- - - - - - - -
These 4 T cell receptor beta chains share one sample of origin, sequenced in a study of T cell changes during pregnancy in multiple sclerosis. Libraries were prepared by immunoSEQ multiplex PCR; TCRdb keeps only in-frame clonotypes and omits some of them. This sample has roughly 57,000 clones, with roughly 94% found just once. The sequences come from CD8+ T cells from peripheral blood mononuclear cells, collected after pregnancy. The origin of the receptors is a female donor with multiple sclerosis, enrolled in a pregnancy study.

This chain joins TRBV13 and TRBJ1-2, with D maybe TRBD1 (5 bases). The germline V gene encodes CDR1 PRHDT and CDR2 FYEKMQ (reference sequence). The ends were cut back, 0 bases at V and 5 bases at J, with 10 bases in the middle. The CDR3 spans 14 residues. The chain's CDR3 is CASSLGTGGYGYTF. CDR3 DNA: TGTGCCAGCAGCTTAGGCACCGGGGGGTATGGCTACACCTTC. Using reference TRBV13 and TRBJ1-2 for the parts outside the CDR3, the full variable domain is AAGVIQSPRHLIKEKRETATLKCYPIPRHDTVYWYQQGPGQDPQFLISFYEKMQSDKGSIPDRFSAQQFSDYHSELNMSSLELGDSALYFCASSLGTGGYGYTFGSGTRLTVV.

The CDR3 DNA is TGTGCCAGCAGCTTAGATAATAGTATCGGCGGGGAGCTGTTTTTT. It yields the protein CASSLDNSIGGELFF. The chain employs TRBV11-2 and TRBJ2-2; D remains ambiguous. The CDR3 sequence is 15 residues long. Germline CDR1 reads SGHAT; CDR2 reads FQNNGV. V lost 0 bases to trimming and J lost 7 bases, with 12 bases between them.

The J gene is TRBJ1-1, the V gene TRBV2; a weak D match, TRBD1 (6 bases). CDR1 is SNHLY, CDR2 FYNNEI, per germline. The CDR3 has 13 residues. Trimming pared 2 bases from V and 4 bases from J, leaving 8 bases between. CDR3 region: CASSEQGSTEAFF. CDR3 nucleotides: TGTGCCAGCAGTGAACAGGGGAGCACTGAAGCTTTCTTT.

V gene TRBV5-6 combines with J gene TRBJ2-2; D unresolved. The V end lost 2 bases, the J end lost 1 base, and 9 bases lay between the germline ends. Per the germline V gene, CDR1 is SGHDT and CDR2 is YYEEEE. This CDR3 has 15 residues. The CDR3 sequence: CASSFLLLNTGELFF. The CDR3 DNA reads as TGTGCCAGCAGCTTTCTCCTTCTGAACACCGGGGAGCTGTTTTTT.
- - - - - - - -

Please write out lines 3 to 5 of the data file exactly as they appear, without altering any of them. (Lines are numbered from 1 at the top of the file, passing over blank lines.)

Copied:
The CDR3 DNA is TGTGCCAGCAGCTTAGATAATAGTATCGGCGGGGAGCTGTTTTTT. It yields the protein CASSLDNSIGGELFF. The chain employs TRBV11-2 and TRBJ2-2; D remains ambiguous. The CDR3 sequence is 15 residues long. Germline CDR1 reads SGHAT; CDR2 reads FQNNGV. V lost 0 bases to trimming and J lost 7 bases, with 12 bases between them.

The J gene is TRBJ1-1, the V gene TRBV2; a weak D match, TRBD1 (6 bases). CDR1 is SNHLY, CDR2 FYNNEI, per germline. The CDR3 has 13 residues. Trimming pared 2 bases from V and 4 bases from J, leaving 8 bases between. CDR3 region: CASSEQGSTEAFF. CDR3 nucleotides: TGTGCCAGCAGTGAACAGGGGAGCACTGAAGCTTTCTTT.

V gene TRBV5-6 combines with J gene TRBJ2-2; D unresolved. The V end lost 2 bases, the J end lost 1 base, and 9 bases lay between the germline ends. Per the germline V gene, CDR1 is SGHDT and CDR2 is YYEEEE. This CDR3 has 15 residues. The CDR3 sequence: CASSFLLLNTGELFF. The CDR3 DNA reads as TGTGCCAGCAGCTTTCTCCTTCTGAACACCGGGGAGCTGTTTTTT.